With the eyes of a hawk, Noah is able to make crisp passes that some point-guards can’t even make. Joakim Noah is the best passing center in the game (though Marc Gasol is a close second), and his ability (and willingness) to pass is another factor you have to prepare for when facing him. Now that Noah is starting to develop a decent mid-range shot (though the form is far from decent), his defenders can’t just clog the lane and passing lanes with their gigantic bodies anymore. They have to respect Noah’s ability to hit a 13-16 footer and play up on him. But sometimes, no matter how hard you try to stop Noah, he will somehow find a way to make a play. You can recall an instance against the Raptors where Joakim Noah was fed the ball down in the paint and he had Carlos Boozer wide open under the hoop. Within a split second, he was able to analyze the passing lanes and see where the defenders were before attempting a pass. There were 3 Raptors in the paint, including big bodied Aaron Gray. Noah then did a behind the back bounce pass that ended up directly in Boozer’s hands, which lead to an easy two points.
Fun Fact: Joakim Noah has worked out with Kareem Abdul-Jabbar on a couple of occasions. Many suggest that that’s where Noah learned how to do his own version of a “sky hook.”
Ever since entering the NBA, Noah has been an unintentional underdog. Declaring himself for the 2007 NBA Draft, Noah had the reputation of “being a villain,” as he put it. His doubters were saying that he would never be successful in the NBA. According to his doubters, Noah “lacked the height advantage that he had abused in college.” That’s true for nearly any college big man, unless you’re Roy Hibbert. Also, his doubters constantly said that he never displayed the post-presence that is vital for a big man in the NBA to have, and as an undersized center (at least he was coming into the league), his doubters were confident that he would never develop a post-game. Drafting 9th, the Bulls had a decision to make: Go with Noah or a supposedly more refined offensive center from Washington in Spencer Hawes. Bulls fans rejoice, your franchise made the right decision!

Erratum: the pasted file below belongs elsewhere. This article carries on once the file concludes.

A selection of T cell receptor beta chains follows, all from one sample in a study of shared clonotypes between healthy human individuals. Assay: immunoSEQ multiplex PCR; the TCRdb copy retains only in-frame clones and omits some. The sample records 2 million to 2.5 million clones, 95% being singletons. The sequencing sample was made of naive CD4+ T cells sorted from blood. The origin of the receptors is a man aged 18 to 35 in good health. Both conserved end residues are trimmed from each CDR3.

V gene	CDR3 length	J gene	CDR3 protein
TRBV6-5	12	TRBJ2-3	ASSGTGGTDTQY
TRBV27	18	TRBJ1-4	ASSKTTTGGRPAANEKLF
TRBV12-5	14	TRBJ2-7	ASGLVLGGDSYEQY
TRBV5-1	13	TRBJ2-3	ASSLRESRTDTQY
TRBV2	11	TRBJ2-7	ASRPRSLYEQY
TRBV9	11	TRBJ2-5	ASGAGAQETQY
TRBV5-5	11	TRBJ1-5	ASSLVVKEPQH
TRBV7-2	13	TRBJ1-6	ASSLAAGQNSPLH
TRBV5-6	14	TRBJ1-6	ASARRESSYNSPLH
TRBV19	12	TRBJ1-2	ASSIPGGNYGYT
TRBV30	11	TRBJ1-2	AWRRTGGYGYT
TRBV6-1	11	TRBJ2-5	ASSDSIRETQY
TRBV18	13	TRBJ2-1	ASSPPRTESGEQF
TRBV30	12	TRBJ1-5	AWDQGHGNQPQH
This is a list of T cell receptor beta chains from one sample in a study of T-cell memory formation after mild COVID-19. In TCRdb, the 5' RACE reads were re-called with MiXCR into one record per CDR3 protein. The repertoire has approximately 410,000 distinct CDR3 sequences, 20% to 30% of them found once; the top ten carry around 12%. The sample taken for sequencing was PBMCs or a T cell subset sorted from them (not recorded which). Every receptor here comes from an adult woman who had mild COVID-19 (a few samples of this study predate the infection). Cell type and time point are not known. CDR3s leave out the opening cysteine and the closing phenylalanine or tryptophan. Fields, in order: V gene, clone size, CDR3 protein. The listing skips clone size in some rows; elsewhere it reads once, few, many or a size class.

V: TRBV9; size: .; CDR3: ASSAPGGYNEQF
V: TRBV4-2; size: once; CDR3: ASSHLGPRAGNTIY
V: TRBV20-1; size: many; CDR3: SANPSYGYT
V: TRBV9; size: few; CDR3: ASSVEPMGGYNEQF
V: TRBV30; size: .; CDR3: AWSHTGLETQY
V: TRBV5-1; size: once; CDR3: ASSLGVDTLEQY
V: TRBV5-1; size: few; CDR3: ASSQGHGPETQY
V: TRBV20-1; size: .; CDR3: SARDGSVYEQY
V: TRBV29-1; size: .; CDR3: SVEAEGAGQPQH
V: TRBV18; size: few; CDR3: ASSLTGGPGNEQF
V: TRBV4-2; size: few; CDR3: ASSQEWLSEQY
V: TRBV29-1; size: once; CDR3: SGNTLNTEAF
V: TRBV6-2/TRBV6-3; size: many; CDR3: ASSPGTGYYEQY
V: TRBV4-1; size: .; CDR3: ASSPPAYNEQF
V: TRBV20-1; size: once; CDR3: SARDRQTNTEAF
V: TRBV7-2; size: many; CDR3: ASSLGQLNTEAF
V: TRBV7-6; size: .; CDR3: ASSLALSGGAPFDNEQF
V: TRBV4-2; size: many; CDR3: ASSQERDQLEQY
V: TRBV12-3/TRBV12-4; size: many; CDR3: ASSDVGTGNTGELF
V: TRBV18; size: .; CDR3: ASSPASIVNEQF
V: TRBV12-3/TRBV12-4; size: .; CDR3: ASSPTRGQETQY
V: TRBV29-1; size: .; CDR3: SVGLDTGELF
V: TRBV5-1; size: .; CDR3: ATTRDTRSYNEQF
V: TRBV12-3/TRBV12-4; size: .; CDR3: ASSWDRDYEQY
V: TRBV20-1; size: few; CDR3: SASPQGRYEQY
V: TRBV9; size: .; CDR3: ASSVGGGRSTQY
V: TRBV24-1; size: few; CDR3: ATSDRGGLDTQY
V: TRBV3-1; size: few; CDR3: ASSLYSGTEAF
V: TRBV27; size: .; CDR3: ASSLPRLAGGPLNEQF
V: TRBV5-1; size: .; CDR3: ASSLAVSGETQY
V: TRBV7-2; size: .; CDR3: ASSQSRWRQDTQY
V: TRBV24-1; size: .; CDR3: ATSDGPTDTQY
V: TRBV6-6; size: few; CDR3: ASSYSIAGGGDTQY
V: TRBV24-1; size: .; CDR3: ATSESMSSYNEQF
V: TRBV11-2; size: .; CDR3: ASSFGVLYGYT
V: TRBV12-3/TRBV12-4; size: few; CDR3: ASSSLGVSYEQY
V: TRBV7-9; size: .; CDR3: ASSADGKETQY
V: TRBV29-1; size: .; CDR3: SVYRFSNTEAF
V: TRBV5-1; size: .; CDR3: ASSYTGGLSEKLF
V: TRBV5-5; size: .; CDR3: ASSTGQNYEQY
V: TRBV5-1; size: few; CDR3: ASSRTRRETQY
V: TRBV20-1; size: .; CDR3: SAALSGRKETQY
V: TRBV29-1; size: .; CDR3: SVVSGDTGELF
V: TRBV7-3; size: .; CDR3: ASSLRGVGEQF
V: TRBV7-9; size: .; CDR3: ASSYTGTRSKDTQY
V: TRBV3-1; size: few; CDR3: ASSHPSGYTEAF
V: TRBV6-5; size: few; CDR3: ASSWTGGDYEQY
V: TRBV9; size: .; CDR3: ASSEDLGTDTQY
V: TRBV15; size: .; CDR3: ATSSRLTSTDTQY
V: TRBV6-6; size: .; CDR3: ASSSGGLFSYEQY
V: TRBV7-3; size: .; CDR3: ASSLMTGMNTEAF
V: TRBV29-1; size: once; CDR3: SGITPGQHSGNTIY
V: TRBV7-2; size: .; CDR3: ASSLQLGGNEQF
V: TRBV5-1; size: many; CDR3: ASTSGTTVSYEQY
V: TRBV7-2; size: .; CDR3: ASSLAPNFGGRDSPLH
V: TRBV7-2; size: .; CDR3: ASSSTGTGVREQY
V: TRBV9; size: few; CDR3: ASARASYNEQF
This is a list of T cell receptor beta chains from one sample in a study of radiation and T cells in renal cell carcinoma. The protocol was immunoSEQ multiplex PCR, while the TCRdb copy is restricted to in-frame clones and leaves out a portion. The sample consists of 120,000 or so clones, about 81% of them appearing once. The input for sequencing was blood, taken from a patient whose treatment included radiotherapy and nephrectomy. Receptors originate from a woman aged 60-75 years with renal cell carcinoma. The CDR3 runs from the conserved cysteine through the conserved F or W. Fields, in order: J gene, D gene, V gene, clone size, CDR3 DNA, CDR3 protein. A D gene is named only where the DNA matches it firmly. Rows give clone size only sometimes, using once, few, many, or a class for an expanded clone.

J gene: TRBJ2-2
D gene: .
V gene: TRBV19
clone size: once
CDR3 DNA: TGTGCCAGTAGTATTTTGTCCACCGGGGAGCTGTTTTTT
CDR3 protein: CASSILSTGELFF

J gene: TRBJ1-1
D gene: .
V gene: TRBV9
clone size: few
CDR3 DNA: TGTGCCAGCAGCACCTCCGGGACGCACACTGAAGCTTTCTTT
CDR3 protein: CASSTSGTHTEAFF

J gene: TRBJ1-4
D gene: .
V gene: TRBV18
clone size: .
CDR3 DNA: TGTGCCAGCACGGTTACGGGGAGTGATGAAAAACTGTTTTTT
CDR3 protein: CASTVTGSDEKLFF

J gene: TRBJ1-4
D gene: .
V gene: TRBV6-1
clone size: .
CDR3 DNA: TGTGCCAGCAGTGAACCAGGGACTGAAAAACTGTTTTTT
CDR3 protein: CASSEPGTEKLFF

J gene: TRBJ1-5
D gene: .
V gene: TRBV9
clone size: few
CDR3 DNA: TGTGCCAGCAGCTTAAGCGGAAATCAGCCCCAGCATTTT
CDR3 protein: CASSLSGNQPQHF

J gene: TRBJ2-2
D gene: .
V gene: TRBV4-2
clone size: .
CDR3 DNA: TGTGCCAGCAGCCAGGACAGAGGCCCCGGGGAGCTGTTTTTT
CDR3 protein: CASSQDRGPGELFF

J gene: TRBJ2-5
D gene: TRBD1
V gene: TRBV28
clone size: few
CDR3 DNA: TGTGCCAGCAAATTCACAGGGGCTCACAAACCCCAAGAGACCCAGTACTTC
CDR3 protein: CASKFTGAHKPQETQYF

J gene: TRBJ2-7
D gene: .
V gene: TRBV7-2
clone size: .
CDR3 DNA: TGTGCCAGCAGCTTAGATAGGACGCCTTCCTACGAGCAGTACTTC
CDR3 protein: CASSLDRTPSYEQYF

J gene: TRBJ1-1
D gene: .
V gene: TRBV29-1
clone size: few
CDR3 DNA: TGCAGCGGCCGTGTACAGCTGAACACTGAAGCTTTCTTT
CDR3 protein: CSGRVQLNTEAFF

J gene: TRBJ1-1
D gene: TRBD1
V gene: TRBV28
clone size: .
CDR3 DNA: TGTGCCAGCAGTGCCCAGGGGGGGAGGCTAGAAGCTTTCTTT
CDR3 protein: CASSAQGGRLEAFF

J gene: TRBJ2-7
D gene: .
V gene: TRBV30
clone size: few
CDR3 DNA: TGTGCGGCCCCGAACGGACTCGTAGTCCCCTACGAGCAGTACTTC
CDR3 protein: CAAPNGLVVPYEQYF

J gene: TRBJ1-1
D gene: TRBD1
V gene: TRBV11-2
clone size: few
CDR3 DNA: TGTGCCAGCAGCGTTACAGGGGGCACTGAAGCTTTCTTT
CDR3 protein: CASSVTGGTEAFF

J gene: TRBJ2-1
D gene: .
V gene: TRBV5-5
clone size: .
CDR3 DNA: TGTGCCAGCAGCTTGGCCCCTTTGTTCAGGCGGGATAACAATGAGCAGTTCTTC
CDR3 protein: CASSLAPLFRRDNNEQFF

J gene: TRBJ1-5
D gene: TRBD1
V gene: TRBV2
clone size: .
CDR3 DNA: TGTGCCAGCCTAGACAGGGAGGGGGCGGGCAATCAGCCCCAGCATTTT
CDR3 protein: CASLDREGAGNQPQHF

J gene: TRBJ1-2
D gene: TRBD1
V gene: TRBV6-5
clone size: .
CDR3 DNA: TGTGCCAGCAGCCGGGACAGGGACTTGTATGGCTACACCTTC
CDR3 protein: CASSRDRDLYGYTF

Fun Fact: Joakim Noah led the Florida Gators to back-to-back NCAA titles in 2006 and 2007, winning the Most Outstanding Player award in the 2006 Final Four and was named to the 2006 Associated Press All-SEC First Team.
Last year was very rough on Joakim Noah, but he never complained. Everyone knows that Tom Thibodeau plays Joakim Noah a lot, and last year, Noah absolutely needed to play a lot. With the loss of Omer Asik, the Bulls lost their backup big man, a big body to crowd the paint with and an above average rebounder off the bench. Not only did Noah have to pick up what Omer Asik left, Noah also had to sometimes pace the offense of the Bulls with Derrick Rose gone due to the torn ACL. It was not easy, and his body wore down, missing 16 games. Still, he was very effective, and was rewarded with an All-Star appearance. Noah finished 7th among starting centers in free-throw percentage, so “The Tornado” is still effective, no matter what people try and say about it. Noah was 4th among centers in steals, also averaging 2.1 blocks per game. Noah basically did it all, and then some, last year in the games he played. He was the epitome of what you want in an NBA player.